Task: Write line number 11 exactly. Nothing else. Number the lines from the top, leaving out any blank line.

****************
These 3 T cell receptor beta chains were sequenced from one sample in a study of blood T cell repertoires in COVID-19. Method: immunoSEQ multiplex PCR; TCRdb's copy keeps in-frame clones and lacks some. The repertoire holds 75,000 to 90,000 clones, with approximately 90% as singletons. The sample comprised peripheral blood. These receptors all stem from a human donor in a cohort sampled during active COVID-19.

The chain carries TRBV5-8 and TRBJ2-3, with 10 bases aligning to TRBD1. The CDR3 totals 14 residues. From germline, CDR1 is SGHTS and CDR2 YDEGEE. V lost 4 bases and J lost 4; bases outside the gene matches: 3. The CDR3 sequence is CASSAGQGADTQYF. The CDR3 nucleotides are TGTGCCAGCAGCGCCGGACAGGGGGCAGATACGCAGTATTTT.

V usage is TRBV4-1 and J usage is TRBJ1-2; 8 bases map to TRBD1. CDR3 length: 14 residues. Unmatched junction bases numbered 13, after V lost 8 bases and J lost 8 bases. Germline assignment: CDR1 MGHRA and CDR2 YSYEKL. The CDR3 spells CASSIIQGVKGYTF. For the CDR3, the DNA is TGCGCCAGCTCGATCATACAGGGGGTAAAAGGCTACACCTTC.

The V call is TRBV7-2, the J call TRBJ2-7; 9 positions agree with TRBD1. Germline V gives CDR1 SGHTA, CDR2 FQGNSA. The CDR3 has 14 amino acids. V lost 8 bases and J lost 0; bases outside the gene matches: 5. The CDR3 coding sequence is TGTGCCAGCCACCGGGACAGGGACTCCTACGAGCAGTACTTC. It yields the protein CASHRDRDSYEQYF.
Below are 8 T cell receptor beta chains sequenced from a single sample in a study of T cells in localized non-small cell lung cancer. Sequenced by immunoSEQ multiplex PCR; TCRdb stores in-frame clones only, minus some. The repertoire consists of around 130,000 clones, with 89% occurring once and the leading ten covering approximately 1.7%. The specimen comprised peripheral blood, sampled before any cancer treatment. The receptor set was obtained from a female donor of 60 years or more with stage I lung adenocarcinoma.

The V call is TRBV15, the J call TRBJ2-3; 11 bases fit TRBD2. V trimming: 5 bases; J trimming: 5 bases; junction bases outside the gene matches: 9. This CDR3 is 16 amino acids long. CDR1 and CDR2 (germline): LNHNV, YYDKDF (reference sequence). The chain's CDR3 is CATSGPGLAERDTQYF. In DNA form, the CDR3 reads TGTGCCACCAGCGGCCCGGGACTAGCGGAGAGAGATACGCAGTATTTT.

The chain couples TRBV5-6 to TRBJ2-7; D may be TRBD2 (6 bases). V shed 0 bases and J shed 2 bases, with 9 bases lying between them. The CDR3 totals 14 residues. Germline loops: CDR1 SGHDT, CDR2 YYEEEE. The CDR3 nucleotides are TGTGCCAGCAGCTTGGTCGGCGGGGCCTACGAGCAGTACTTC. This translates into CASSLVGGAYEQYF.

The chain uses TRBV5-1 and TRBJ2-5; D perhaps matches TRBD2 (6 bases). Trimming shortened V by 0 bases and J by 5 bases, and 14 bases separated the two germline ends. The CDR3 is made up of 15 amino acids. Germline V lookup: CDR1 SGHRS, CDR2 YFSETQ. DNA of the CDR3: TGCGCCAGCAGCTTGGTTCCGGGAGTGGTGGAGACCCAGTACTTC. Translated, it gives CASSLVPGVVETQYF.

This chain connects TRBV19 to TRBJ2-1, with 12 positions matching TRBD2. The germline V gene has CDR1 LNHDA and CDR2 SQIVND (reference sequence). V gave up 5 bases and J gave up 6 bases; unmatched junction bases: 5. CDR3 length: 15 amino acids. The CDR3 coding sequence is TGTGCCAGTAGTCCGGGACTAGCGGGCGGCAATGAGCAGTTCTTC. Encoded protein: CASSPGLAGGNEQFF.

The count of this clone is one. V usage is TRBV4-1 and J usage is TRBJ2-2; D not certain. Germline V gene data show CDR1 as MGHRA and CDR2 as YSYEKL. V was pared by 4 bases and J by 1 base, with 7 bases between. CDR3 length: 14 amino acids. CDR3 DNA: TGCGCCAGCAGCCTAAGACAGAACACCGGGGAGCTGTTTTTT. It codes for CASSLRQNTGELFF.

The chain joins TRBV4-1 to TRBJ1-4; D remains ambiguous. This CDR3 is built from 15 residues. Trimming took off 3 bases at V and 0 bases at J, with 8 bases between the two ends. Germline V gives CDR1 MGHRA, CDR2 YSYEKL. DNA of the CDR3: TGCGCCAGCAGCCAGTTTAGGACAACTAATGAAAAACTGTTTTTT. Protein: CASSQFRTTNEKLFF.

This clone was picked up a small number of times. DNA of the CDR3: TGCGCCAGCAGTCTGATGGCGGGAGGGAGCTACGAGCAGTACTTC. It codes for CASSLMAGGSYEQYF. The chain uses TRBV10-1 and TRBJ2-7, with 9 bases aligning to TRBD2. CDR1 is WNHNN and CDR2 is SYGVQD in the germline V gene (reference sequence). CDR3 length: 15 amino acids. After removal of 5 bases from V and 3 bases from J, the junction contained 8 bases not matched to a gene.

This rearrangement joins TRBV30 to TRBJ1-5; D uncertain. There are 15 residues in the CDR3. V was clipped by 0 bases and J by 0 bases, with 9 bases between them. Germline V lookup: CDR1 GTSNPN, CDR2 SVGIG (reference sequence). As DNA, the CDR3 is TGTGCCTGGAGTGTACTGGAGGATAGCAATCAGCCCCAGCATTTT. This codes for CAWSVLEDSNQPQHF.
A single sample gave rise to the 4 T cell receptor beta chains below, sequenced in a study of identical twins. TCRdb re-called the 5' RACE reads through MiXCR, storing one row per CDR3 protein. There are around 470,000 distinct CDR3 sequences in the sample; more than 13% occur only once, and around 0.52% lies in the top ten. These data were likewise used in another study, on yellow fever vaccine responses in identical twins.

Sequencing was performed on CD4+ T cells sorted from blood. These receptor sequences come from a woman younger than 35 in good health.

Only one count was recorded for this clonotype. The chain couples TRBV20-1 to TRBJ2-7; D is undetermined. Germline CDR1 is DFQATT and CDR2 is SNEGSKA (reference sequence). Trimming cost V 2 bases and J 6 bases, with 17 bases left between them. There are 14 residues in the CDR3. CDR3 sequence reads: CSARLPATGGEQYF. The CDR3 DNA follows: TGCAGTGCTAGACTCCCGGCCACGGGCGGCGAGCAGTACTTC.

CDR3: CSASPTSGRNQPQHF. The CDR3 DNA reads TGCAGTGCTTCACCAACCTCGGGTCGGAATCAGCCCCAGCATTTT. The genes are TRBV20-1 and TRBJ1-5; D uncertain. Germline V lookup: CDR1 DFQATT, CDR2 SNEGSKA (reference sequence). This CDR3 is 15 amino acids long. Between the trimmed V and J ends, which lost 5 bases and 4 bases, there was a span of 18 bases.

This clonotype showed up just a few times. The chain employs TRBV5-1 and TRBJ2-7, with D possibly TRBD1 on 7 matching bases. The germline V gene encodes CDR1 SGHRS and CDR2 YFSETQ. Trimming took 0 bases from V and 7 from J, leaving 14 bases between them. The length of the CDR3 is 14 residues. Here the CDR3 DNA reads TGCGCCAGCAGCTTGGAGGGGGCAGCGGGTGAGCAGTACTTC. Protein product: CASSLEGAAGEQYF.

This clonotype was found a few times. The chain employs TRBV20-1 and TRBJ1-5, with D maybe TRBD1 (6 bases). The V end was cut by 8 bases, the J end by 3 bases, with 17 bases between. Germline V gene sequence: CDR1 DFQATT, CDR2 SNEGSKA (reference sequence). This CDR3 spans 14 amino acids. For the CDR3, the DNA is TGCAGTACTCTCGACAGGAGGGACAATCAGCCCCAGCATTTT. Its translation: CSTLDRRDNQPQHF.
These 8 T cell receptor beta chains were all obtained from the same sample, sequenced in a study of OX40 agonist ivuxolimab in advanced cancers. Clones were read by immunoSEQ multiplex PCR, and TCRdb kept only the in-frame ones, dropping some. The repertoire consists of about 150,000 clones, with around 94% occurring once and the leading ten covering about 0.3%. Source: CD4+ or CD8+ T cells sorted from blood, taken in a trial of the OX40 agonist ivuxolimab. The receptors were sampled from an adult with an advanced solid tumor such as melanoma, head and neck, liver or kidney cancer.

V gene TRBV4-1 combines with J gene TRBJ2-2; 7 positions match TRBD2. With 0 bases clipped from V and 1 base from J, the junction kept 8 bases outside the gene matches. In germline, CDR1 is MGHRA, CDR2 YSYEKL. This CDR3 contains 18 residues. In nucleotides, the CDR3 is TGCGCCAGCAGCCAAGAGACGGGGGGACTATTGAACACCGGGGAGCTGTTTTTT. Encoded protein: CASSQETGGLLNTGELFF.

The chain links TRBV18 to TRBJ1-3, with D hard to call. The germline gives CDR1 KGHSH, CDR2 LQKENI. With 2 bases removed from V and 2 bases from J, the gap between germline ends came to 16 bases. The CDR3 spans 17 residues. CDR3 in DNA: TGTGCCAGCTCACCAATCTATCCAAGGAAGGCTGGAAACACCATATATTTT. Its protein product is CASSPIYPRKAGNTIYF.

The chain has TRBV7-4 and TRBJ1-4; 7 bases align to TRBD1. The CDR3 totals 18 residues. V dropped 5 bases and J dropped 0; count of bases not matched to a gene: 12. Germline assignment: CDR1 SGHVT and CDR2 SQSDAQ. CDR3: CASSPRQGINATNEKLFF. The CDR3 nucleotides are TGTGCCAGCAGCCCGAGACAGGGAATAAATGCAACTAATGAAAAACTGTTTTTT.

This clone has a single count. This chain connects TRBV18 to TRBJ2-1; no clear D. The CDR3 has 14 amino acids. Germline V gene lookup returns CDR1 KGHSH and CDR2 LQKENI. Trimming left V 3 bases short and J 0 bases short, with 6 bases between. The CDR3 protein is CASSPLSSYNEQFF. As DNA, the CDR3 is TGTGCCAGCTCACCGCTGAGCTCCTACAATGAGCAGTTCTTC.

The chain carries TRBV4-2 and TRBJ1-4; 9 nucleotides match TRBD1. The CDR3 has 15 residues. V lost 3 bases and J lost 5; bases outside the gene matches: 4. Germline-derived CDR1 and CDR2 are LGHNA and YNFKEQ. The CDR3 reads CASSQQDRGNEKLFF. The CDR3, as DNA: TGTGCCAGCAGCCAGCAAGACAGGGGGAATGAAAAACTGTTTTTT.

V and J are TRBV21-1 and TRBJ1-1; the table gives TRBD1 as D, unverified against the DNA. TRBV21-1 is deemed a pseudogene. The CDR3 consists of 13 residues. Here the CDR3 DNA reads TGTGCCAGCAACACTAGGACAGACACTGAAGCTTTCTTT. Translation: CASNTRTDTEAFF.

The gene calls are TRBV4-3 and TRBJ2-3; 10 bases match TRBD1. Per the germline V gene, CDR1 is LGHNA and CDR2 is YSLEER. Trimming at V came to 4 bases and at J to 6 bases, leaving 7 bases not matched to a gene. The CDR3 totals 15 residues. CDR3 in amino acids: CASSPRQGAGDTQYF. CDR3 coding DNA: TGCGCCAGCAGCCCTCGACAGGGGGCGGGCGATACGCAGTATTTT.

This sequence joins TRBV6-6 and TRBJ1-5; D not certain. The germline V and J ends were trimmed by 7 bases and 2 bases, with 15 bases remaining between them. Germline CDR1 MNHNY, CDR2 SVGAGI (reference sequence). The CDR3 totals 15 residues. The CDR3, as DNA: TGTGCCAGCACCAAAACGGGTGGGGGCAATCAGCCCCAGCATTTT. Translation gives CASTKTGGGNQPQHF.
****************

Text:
The chain joins TRBV4-1 to TRBJ1-4; D remains ambiguous. This CDR3 is built from 15 residues. Trimming took off 3 bases at V and 0 bases at J, with 8 bases between the two ends. Germline V gives CDR1 MGHRA, CDR2 YSYEKL. DNA of the CDR3: TGCGCCAGCAGCCAGTTTAGGACAACTAATGAAAAACTGTTTTTT. Protein: CASSQFRTTNEKLFF.